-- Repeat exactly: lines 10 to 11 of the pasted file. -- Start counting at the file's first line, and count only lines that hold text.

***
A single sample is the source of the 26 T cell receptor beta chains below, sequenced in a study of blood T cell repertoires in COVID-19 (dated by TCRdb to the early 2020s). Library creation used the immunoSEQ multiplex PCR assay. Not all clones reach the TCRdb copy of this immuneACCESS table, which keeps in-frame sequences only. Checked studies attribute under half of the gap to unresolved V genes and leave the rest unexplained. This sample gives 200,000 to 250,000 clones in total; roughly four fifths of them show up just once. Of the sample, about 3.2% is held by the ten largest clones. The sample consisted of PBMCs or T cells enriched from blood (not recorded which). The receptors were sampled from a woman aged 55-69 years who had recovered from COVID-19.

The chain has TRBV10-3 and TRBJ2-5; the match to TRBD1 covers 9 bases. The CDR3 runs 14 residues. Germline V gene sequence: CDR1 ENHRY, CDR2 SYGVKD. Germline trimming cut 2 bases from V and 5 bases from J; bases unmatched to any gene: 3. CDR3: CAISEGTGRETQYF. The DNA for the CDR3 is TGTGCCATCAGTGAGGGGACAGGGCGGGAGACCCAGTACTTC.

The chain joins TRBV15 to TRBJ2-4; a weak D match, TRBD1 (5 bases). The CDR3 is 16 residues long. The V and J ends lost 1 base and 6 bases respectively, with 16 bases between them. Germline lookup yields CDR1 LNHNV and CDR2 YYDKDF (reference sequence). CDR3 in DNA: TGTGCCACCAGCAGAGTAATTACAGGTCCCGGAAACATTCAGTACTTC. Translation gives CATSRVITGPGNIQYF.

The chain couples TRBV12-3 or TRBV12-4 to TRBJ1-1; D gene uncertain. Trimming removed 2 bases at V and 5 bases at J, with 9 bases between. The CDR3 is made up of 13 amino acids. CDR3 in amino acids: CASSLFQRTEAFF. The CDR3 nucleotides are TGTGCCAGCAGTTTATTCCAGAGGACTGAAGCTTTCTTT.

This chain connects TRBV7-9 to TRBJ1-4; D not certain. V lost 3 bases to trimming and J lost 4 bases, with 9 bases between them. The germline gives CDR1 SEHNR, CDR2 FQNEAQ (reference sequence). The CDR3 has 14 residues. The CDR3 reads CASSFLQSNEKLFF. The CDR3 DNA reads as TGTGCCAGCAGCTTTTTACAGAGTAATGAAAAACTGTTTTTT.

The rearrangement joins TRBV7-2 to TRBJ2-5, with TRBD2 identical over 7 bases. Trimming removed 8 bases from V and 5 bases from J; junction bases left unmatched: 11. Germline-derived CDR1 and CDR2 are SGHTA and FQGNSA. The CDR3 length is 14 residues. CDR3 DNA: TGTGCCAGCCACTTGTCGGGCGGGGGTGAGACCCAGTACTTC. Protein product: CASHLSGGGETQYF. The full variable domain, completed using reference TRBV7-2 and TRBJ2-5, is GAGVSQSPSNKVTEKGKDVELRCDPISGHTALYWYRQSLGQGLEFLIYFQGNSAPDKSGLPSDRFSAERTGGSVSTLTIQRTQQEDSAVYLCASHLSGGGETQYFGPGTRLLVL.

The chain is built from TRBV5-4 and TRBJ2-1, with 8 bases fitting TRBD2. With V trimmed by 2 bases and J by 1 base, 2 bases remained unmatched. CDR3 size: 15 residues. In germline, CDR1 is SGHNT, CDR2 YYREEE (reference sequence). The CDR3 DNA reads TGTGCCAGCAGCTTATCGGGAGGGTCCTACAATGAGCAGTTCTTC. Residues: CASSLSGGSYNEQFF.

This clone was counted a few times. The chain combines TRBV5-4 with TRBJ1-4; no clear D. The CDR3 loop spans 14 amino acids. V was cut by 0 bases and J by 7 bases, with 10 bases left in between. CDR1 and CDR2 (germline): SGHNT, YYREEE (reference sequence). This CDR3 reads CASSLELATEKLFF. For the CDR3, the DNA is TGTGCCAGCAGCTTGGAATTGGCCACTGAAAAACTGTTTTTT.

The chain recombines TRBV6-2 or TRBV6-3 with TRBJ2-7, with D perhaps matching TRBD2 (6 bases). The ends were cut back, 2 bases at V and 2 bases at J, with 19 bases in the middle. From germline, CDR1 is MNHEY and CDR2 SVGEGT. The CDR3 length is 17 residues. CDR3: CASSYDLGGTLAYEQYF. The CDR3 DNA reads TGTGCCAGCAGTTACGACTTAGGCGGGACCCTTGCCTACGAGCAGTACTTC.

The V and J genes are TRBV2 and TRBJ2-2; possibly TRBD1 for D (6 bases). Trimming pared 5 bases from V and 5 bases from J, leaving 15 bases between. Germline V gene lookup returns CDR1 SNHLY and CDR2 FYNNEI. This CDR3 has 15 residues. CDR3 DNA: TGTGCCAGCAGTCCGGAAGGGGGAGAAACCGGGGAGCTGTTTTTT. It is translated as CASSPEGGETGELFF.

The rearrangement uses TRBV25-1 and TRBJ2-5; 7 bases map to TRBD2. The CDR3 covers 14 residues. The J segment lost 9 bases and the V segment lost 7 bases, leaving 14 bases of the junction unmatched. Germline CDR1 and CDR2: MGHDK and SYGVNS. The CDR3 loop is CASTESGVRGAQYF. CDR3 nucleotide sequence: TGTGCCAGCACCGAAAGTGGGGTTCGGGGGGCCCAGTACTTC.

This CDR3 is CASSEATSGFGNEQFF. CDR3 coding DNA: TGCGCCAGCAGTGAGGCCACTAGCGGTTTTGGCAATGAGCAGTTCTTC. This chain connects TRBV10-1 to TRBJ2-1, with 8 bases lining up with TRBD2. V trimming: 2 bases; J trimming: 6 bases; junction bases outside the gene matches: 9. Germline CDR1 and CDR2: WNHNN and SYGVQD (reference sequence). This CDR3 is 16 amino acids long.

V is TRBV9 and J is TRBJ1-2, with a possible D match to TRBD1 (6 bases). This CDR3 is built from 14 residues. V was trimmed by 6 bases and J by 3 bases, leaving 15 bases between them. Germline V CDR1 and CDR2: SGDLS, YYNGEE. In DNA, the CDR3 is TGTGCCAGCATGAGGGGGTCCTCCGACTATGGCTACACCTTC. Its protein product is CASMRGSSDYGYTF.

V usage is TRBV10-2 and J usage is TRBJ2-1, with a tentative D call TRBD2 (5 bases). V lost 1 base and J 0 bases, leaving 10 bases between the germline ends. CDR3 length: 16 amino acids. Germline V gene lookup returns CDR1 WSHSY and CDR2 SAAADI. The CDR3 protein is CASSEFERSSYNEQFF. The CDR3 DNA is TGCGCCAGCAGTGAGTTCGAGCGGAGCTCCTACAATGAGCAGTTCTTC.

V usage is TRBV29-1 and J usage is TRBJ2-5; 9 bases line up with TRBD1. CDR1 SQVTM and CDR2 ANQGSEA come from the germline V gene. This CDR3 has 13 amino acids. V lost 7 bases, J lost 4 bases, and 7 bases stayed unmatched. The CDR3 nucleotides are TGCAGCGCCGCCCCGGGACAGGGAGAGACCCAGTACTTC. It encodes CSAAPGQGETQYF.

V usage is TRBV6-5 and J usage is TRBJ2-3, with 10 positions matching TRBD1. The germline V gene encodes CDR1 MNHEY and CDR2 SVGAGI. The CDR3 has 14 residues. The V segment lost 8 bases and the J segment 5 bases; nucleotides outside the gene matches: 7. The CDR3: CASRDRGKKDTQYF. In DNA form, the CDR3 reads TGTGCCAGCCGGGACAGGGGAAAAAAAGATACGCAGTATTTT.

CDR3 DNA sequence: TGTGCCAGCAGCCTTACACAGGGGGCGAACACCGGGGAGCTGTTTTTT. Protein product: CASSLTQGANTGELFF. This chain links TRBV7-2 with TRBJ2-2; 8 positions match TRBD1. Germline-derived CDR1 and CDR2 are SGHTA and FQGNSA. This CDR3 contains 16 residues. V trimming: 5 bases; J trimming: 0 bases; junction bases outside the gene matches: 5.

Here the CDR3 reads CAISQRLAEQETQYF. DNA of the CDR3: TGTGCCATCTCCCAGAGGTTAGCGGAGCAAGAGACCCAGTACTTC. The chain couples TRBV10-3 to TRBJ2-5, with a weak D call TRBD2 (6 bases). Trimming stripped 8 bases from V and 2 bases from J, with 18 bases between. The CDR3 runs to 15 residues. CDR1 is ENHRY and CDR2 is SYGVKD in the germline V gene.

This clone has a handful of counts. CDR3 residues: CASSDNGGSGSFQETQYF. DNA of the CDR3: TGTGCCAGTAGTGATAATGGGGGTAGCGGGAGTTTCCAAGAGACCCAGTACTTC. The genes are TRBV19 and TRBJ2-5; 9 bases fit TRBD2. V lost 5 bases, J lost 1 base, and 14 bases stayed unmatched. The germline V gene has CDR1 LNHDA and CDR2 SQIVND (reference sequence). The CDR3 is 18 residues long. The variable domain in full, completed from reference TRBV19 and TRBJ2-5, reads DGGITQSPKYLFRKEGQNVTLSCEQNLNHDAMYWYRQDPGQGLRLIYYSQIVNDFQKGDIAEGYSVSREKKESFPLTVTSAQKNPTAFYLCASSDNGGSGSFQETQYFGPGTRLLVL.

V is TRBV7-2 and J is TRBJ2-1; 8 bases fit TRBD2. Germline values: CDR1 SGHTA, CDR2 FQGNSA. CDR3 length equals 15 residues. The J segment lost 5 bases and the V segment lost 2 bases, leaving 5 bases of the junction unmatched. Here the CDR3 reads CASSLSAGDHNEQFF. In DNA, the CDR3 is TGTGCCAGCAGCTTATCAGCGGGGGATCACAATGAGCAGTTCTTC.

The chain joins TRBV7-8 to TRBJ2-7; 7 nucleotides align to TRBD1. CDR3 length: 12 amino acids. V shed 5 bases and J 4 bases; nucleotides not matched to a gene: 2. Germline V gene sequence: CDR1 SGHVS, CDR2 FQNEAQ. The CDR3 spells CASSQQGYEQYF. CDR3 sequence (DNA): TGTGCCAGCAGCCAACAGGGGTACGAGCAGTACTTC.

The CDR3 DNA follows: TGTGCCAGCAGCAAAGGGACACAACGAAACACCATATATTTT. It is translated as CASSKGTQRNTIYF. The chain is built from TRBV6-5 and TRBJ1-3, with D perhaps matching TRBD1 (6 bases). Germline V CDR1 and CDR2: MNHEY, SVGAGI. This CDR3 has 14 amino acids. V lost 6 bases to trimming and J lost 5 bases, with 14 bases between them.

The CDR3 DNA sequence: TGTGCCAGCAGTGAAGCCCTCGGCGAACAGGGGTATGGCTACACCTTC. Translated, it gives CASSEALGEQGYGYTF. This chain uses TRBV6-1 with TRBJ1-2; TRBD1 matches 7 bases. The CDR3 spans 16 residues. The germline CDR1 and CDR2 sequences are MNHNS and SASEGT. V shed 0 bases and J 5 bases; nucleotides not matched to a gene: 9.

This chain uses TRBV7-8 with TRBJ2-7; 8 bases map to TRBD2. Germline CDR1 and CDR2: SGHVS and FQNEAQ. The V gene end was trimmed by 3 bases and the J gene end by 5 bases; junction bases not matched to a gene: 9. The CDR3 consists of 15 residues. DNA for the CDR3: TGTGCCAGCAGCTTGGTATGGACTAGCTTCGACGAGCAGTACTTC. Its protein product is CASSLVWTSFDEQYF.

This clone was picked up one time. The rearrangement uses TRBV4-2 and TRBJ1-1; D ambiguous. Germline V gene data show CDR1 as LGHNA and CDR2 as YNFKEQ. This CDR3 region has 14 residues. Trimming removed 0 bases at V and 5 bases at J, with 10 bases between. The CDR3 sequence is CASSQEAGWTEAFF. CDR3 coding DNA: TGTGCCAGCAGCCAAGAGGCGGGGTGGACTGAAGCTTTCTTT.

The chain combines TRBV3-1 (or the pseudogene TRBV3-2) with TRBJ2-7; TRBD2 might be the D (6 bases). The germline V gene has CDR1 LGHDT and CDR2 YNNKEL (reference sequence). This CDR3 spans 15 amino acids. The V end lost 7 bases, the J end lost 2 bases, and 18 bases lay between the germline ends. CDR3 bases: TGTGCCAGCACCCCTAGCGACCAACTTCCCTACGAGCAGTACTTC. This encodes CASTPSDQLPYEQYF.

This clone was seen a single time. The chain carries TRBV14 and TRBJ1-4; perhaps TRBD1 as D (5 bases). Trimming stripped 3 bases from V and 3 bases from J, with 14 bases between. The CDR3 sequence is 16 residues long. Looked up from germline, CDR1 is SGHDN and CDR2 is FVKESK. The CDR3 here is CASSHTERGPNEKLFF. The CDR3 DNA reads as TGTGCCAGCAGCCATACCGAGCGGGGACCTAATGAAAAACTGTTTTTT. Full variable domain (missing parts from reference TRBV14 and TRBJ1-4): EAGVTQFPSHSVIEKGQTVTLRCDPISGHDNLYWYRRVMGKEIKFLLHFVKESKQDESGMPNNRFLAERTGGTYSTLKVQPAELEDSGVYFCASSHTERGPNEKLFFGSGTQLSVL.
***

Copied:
The V and J genes are TRBV2 and TRBJ2-2; possibly TRBD1 for D (6 bases). Trimming pared 5 bases from V and 5 bases from J, leaving 15 bases between. Germline V gene lookup returns CDR1 SNHLY and CDR2 FYNNEI. This CDR3 has 15 residues. CDR3 DNA: TGTGCCAGCAGTCCGGAAGGGGGAGAAACCGGGGAGCTGTTTTTT. It is translated as CASSPEGGETGELFF.

The rearrangement uses TRBV25-1 and TRBJ2-5; 7 bases map to TRBD2. The CDR3 covers 14 residues. The J segment lost 9 bases and the V segment lost 7 bases, leaving 14 bases of the junction unmatched. Germline CDR1 and CDR2: MGHDK and SYGVNS. The CDR3 loop is CASTESGVRGAQYF. CDR3 nucleotide sequence: TGTGCCAGCACCGAAAGTGGGGTTCGGGGGGCCCAGTACTTC.